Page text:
What was your most inspiring moment on the ride?
On the last day, we woke up early to clear weather. The staff had rigged a tarp to cover the breakfast area. As the ride leader, Blake, started reviewing the day’s route, a torrential downpour broke. Someone started chanting, “More! More! More!” and we all joined in solidarity. By the time we reached Stinson Beach (in Marin County), the sun broke through the clouds. The support team turned the van’s radio to a disco station and we all did The Hustle in the parking lot. Then we rode over Mount Tamalpais, across the Golden Gate Bridge to San Francisco City Hall in glorious sunlight. I won’t deny that I shed a lot of happy tears. Unforgettable.

How much money did you raise?
I raised about $5,500 using email and Facebook. I asked many times and thanked people immediately and publicly for their gifts. The results on Facebook surprised me – people I hadn’t spoken with since junior high or high school supported my campaign. It was so cool!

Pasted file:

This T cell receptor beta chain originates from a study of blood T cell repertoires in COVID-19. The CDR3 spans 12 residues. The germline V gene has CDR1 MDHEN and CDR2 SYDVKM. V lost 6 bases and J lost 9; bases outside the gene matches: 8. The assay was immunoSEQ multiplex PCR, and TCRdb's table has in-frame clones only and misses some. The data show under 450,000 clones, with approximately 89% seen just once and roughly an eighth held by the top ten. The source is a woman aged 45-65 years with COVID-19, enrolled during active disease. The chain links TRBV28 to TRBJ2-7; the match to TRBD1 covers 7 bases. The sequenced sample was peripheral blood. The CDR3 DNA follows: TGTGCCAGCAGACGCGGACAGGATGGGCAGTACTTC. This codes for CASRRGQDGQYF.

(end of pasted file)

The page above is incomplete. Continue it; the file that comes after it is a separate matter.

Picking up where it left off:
What was your biggest challenge on or before the ride?
My mind. Both before and during the ride, I was really afraid I wouldn’t be able to make the miles or do the hills. But, I did it! Well, I did jump in the van to go over the biggest hill and I walked my bike on parts of others, but it still counts!

Best advice?
Before you start training, go to a quality bike shop and have your bike professionally fit. Trust me. Also: bike shorts. Again, trust me.

 

Aliya Mejias, Development Associate
NYC to DC Climate Ride, September 2013
2015 Midwest Ride Food & Water Watch Team Captain

Aliya Mejias, right, completes the 2013 NYC to DC Climate Ride

Aliya Mejias, right, completes the 2013 NYC to DC Climate Ride.

Why did you sign up?